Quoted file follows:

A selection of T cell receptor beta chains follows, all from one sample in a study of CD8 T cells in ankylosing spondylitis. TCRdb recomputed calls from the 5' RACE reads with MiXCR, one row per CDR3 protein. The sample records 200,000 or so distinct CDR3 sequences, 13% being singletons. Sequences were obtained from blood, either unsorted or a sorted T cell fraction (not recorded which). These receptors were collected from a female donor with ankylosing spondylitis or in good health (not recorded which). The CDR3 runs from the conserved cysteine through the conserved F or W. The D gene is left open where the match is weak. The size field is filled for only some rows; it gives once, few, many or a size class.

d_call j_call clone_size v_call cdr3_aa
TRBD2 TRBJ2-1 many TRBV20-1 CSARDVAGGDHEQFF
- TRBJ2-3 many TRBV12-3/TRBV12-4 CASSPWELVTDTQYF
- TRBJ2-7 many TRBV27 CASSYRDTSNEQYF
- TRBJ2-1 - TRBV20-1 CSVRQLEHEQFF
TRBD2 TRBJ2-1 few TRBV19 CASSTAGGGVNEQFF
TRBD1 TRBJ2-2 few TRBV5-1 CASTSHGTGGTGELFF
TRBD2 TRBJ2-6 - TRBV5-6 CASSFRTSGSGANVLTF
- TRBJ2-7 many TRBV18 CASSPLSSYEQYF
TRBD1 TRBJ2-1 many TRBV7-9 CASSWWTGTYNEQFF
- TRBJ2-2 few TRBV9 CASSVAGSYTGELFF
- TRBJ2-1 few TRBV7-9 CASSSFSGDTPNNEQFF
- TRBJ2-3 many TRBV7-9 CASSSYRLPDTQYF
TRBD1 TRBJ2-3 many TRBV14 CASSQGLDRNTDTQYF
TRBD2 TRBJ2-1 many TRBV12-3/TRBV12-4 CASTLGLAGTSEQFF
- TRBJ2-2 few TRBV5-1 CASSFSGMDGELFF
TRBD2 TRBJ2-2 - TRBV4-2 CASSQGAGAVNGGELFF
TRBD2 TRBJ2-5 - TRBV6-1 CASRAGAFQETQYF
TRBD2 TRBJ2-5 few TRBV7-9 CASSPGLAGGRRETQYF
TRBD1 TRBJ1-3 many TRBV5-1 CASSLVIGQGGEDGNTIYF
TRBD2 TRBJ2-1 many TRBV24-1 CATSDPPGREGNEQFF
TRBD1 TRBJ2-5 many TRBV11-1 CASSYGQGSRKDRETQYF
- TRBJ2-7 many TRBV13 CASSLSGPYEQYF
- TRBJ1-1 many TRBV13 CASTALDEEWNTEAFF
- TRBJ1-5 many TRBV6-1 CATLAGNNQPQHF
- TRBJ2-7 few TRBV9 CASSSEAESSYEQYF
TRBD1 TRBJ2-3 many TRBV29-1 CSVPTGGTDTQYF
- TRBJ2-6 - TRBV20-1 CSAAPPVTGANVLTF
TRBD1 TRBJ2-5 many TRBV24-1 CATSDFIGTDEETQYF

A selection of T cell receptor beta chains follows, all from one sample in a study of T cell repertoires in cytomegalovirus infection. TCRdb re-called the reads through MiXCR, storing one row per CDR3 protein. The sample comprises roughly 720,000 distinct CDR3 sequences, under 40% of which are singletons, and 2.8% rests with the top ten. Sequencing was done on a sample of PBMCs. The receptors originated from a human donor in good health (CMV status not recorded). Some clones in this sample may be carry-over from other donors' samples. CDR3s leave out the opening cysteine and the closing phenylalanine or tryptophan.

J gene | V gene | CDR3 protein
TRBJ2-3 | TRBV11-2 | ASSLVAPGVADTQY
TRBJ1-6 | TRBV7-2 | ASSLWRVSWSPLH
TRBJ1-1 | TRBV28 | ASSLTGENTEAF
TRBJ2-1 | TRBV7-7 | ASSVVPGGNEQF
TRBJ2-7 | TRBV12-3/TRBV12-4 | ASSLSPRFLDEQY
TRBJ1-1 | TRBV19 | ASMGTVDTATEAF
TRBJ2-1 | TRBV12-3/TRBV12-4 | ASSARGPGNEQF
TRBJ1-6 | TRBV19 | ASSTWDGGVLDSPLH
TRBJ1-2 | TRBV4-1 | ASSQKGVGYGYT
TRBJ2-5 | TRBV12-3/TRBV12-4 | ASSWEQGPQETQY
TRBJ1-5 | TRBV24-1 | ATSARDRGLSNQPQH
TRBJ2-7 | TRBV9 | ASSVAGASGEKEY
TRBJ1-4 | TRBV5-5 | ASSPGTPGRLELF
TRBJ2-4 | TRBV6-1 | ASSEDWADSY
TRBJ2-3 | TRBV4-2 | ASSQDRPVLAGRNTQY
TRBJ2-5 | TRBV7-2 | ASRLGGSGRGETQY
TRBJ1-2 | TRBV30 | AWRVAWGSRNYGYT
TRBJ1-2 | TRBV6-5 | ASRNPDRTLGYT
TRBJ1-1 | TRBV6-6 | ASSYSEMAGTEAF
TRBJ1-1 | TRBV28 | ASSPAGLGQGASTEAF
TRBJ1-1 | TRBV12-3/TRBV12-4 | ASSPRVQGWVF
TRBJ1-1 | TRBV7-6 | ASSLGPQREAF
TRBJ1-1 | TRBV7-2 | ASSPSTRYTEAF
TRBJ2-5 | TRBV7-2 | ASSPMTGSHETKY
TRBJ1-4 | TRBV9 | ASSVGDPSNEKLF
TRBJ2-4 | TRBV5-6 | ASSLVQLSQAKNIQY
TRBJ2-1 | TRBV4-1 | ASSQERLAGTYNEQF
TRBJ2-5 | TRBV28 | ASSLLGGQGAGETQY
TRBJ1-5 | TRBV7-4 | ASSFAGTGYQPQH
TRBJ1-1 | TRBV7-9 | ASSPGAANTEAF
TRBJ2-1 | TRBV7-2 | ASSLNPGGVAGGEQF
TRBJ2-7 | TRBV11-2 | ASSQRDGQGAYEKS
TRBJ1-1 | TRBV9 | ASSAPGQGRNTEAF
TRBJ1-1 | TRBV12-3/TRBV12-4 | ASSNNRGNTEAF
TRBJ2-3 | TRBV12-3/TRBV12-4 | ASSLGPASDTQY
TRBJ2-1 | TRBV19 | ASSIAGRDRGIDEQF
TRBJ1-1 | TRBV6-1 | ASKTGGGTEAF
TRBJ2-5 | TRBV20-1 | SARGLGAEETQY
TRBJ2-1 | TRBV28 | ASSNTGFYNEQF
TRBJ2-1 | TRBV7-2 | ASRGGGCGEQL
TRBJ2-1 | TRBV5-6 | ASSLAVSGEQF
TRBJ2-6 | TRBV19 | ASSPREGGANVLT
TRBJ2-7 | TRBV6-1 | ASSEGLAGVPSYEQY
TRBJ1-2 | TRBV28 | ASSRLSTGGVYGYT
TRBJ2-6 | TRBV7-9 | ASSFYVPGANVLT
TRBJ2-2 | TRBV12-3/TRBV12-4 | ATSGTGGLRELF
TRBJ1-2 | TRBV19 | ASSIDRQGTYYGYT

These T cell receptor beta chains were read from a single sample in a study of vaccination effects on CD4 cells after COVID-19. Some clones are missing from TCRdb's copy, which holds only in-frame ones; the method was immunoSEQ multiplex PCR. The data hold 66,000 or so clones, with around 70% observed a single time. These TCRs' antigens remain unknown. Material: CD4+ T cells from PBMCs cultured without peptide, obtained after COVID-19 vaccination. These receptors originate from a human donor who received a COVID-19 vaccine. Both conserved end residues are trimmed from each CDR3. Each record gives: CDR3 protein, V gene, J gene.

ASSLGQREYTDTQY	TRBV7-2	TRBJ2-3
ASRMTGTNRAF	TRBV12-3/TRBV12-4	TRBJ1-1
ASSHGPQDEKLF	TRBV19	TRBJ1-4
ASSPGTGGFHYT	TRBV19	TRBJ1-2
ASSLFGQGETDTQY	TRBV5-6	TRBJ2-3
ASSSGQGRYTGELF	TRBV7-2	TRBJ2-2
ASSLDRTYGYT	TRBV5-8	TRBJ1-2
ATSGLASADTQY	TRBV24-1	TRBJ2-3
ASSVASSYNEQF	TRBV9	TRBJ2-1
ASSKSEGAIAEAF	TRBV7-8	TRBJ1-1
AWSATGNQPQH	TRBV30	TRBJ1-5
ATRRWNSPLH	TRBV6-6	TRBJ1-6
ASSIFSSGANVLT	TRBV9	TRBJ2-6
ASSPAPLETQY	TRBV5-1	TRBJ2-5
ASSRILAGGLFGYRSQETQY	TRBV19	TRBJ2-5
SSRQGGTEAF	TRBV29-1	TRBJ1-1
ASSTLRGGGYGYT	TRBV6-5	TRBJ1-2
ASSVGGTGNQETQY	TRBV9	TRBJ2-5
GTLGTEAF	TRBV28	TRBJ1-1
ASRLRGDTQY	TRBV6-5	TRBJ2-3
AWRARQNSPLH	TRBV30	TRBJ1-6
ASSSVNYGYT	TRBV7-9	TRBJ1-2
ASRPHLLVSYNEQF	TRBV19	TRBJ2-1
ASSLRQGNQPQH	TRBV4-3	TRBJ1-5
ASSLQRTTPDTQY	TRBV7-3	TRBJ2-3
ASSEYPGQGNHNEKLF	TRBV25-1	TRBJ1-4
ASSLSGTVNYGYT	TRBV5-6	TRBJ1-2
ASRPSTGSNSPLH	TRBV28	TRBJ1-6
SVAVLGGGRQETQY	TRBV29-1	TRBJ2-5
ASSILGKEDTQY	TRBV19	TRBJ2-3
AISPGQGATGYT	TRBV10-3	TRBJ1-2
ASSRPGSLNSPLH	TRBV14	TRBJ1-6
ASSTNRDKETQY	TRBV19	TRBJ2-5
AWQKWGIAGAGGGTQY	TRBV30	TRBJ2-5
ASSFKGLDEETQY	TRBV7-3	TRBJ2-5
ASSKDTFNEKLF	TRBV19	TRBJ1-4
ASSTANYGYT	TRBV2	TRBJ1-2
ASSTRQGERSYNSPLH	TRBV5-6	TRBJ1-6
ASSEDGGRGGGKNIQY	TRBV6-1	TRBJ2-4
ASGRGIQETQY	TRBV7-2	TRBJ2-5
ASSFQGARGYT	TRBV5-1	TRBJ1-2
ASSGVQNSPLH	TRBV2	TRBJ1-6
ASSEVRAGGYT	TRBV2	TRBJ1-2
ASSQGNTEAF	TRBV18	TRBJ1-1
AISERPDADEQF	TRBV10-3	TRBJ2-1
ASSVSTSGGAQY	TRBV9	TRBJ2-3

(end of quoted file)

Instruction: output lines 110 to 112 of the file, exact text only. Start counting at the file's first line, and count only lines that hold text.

ASSILGKEDTQY	TRBV19	TRBJ2-3
AISPGQGATGYT	TRBV10-3	TRBJ1-2
ASSRPGSLNSPLH	TRBV14	TRBJ1-6